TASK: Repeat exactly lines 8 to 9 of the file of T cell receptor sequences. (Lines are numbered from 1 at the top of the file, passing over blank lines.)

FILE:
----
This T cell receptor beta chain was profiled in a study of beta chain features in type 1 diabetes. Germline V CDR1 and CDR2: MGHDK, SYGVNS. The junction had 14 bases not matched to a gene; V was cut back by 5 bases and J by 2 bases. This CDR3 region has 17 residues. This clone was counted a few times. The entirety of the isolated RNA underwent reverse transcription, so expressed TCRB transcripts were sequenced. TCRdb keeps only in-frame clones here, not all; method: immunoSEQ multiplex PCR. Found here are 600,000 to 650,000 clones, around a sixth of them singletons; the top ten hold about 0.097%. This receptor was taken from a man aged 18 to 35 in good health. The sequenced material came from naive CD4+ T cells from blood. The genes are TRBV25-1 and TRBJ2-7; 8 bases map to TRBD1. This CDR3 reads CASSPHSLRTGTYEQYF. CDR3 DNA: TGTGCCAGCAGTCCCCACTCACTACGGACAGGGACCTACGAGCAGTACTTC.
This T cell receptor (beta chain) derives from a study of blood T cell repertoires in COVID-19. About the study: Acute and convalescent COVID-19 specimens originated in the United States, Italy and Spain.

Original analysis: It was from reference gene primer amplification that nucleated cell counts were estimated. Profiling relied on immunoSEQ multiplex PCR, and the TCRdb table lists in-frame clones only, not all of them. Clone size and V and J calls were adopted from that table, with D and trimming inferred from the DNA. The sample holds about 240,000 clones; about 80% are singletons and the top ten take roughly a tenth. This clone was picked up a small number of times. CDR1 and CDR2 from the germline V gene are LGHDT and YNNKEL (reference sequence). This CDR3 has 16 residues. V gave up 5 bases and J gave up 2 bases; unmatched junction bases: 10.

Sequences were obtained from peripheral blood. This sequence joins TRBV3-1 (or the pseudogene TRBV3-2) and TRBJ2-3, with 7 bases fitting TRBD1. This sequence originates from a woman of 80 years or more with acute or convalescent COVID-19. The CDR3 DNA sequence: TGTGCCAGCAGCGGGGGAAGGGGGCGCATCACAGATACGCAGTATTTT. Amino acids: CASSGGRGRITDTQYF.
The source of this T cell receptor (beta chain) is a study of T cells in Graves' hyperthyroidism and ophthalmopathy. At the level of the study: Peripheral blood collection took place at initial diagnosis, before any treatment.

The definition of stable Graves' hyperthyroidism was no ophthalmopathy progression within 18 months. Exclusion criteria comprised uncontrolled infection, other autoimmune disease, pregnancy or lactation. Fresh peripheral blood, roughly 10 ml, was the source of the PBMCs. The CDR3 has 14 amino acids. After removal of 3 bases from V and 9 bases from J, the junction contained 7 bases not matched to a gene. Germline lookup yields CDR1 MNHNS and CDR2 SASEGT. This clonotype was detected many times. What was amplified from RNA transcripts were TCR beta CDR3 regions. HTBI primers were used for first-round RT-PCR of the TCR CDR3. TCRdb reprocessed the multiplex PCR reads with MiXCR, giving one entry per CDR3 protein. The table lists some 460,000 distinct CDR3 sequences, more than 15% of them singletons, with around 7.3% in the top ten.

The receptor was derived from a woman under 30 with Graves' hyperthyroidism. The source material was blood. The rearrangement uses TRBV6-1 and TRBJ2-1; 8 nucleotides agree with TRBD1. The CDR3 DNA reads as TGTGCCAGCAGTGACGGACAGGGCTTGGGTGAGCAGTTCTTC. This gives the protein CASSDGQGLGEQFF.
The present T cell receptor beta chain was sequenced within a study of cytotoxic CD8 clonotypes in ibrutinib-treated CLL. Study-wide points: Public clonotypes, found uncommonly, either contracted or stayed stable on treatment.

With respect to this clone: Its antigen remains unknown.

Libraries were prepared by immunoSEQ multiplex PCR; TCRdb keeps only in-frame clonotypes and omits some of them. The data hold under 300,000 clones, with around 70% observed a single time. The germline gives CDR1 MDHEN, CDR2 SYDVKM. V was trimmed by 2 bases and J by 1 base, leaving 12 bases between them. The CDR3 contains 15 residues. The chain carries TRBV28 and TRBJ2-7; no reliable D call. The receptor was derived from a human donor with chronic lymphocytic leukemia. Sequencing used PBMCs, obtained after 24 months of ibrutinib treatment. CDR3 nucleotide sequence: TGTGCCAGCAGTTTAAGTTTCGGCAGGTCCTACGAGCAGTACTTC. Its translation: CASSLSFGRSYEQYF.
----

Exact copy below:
The present T cell receptor beta chain was sequenced within a study of cytotoxic CD8 clonotypes in ibrutinib-treated CLL. Study-wide points: Public clonotypes, found uncommonly, either contracted or stayed stable on treatment.

With respect to this clone: Its antigen remains unknown.